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Benefits and Challenges of Patient Portal Implementation

Introduction

Topic area: Benefits and challenges of patient portal implementation

Research Question: What key measure of the success of patient portal implementation is the number of patients who find these portals beneficial to their health information needs? What are some challenges of a patient portal in the hospital?

Significance

Assignment details:

Based on your work from week 1 [improved by using any feedback received] continue to elaborate on your proposed research study.

Topic Area: Begin by stating the type of facility in which, or about which, the research will focus on hospitals

Then, follow with a strong introduction that will share a brief overview that will inform the reader about the specific topic on which the research will focus. This section should also include a brief explanation of why the results are expected to be relevant to the facility, and its ability to be effective and efficient.

Research Question: Once the topic area is established, repeat and elaborate on what you wrote about your research question in week one’s assignment [improved by implementing any feedback, as necessary]. What specific issue or question will your work investigate? What can be learned from this research project?

Significance: Why is this study, and its statistically significant results, important to this facility and its ability to provide quality health care services? Explain why it will be beneficial to answer this question with facts. What are the implications of completing this study? How might these facts [statistically significant results] affect the policies and procedures of this facility? This section should also include why the reader should find value in the completion of the project.

Submit your original work as a Microsoft Word document. APA style, please cite all work. one full page introduction.

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Benefits and Challenges of Patient Portal Implementation

Literature Review

Electronic health records have been in existence for more than a decade. Over the years, they have been used as tools to enhance patient outcomes in conditions that demand consistent patient follow up. Recent advancements have increased the applications of electronic health data to provide online access to data for patients and doctors. For instance, patient portals have the ability to complete the circle of care by linking patients to their caregivers directly. A number of studies have been done to support the impact of patient portals in diabetes care. This literature review aims to analyze data from various researches to determine the impact of patient portals on patients suffering from diabetes.

Most research papers on the impact of patient portal systems have managed to highlight several advantages of using the systems. For instance, the research by Lau, Campbell, Tang, Thompson, and Elliott (2014) undertook a retrospective observational study with a hospital set up in British Columbia.  The research used an electronic health recording system supported by a patient portal that was coupled with staff support. Access to the patient portal was free and was aimed at providing a question and answer system for doctors and patients; updated laboratory data and a journal. The results of the study revealed that the management of diabetes has significantly improved once the patients were provided with medical information support through the patient portals. Moreover, better health outcomes were also identified in patients who made more use of the patient portal systems to seek knowledge on diabetes and self-care capabilities. Lau et al. (2014) also managed to show how the results on patient outcome were independent of the type of diabetes since both type one and type two showcased similar results in the value of patient care.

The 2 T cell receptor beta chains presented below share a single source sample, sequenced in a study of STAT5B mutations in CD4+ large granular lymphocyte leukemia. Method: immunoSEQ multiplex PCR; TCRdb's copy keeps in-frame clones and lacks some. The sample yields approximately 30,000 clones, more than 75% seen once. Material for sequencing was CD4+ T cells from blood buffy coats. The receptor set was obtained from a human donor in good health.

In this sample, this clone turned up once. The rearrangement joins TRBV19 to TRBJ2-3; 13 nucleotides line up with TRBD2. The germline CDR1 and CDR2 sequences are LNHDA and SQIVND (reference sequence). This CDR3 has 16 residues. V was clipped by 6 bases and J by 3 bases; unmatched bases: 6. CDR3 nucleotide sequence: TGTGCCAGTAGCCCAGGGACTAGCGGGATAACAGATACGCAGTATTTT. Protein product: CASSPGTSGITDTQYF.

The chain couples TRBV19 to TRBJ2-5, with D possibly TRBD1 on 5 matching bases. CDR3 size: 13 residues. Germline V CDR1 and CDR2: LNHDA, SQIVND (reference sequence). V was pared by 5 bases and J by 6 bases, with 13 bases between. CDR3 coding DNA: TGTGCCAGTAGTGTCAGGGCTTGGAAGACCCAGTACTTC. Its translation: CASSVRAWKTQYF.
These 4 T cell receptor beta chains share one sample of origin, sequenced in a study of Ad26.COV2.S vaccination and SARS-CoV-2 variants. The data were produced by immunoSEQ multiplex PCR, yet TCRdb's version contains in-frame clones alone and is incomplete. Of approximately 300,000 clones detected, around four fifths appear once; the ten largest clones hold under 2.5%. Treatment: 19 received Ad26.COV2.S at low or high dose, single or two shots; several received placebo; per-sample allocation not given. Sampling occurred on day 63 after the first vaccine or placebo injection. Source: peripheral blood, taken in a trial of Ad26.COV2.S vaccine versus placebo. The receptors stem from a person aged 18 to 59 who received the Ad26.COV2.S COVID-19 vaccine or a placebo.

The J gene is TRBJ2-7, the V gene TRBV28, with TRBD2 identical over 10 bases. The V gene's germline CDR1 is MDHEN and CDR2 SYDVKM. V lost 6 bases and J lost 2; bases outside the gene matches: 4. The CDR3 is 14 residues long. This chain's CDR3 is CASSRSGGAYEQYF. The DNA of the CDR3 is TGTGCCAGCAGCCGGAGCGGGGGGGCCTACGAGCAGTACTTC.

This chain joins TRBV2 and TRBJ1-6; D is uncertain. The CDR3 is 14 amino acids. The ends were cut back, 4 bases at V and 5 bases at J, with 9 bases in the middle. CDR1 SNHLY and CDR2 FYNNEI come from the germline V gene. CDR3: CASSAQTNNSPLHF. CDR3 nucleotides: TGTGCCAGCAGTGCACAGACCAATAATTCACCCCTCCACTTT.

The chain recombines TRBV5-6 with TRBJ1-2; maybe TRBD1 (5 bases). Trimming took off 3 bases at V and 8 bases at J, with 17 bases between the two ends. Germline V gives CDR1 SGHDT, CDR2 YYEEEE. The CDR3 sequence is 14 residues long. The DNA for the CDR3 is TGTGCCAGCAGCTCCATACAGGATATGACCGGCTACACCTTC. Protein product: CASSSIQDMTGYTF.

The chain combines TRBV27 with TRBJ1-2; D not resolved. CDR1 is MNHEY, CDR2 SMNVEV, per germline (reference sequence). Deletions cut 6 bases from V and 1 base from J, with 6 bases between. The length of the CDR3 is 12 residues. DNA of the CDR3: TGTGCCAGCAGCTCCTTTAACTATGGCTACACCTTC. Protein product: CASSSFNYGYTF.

Additionally, Or, Calvin and Da Tao (2014) also undertook a study that sought out to evaluate the impact of consumer health information on the outcomes of self-managed diabetes care. The main hypothesis of the study was that CHITs have the potential to significantly improve the patient outcomes in diabetes patients. In comparison to EHR, CHITs are tailored to the general public rather than to individual patients. They represent information that is available for all to view and utilizes.  Patients who made a self-concerted effort to seek CHITs showed changes in their behaviors and self-monitoring frequencies. Consequently, the use of the CHITs showed a positive increased in the medical outcomes. The results indicated a 64 % increase in diabetes outcomes measures. In this way, it also supports the ability of patient portals in increasing patient outcomes.

Kruse, Clemens Scott, Katy Bolton, and Greg Freriks (2015) add to the discussion by evaluating the concept of meaning full use and how it impacts the applications of patient portals. The health and information technology for economic and clinical health compels health organizations to be aware of the meaning full use qualification. The requirement is seen to increase the participation of the patients in medical decision making but the implications on the patient outcomes had not been evaluated. Kruse et al. (2015) purposed to review the results from other patient portal quality use and evaluate how meaningful use has impacted the patient outcomes. They used data-driven research papers and related them back to the criteria of meaning full use. The results indicated that the use of patient portals resulted in improvements in awareness of the disease improved medical treatment adherence, and decreased hospital visits, increased self-management capabilities. Additionally, the study also showed an increase in satisfaction and quality of health care provided. Consequently, more organizations are making use of the patient portal to increase patient outcomes.